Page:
With tensions rising in the Straits of Hormuz, Stephenson Harwood partner Simon Moore examines how recent attacks may affect operators’ legal contracts
A fifth of the world’s oil passes through the Straits of Hormuz to the Gulf of Oman – the only sea passage from the Middle East Gulf to the open ocean – making the waterway a strategically important bottleneck for tanker shipping.
With tensions in the region on the rise, Stephenson Harwood partner Simon Moore examines the potential impacts to contracts from recent attacks on tanker vessels.
Some of the immediate after effects of the latest incidents include:
Considerations for owners and charterers
Below we consider some of the legal and practical issues arising for owners and operators.
However, this may not be straightforward – a mere apprehension of risk is not enough and an owner/master that has cold feet based on recent events and does not wish to go to the Gulf of Oman is unlikely to be in a position to simply refuse to perform the voyage or change route, absent specific charterparty wording.
Owners considering a deviation from the customary route or refusing to perform the voyage for fear of facing a similar attack run a serious risk of being in breach of contract and would be well advised beforehand to take legal advice and speak to their P&I Club, as well as carefully reviewing the charterparty terms for relevant clauses.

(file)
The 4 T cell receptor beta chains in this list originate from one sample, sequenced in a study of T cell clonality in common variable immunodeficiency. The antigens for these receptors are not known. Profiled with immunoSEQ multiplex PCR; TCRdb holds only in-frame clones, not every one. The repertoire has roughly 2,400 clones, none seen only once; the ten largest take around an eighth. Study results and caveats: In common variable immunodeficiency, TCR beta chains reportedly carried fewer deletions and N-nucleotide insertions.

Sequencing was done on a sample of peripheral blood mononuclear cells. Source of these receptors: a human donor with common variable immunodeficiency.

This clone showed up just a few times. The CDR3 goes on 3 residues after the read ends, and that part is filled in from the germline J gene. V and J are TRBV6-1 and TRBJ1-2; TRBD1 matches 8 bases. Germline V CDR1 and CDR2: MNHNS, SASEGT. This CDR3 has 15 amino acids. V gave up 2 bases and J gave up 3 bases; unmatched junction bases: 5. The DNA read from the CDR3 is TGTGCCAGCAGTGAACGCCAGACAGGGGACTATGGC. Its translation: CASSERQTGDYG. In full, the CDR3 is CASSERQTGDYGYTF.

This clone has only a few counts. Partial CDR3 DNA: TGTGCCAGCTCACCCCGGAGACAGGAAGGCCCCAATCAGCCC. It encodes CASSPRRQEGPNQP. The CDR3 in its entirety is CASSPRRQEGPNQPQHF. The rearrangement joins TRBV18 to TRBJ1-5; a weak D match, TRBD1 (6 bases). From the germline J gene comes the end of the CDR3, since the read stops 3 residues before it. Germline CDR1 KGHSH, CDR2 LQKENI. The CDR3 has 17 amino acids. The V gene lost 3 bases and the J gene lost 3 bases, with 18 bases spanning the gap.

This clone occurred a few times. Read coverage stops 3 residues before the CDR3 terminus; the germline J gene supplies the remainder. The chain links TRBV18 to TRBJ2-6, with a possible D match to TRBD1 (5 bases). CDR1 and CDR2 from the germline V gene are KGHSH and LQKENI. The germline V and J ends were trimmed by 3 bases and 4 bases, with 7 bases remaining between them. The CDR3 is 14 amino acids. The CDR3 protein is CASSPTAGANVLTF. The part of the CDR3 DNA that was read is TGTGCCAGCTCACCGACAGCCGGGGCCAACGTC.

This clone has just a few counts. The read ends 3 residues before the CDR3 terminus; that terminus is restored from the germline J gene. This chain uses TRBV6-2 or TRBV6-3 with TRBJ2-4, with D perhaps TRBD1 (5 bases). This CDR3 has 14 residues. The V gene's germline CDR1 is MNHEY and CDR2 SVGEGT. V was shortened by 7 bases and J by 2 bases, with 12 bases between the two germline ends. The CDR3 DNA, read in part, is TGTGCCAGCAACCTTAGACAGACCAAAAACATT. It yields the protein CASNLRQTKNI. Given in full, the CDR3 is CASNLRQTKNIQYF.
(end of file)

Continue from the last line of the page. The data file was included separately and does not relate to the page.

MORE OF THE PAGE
Relevant charterparty clauses
War Risks clauses for use in charterparties have been developed over a number of years in order to try and reduce the uncertainty for when an owner or master has the liberty to deviate or even cancel a charterparty upon the happening of certain specified War Risks perils.
These are commonly defined to include acts of war, acts of terrorists, piracy, sabotage and blockades, among others.
In the case of both the CONWARTIME 1993 and VOYWAR 1993 clauses, the presence of a War Risk lies in the “reasonable judgment of the master and/or owners” so that a vessel is not required to proceed through any waterway or canal where, in the same reasonable judgment, it appears that the vessel, crew or cargo “may be, or are likely to be exposed to War Risks”.
The words “may be” or “likely to be” bring into play a difficult assessment of whether or not during the intended voyage the named perils are sufficiently certain to arise, so as to trigger a right to exercise the liberties the clauses potentially allow (ie cancellation or deviation).
Other forms of War Risks clauses, through the use of different wording, may require a higher or lower degree of probability that the named peril will arise during the voyage, or allow a wider or narrower discretion by an owner or master.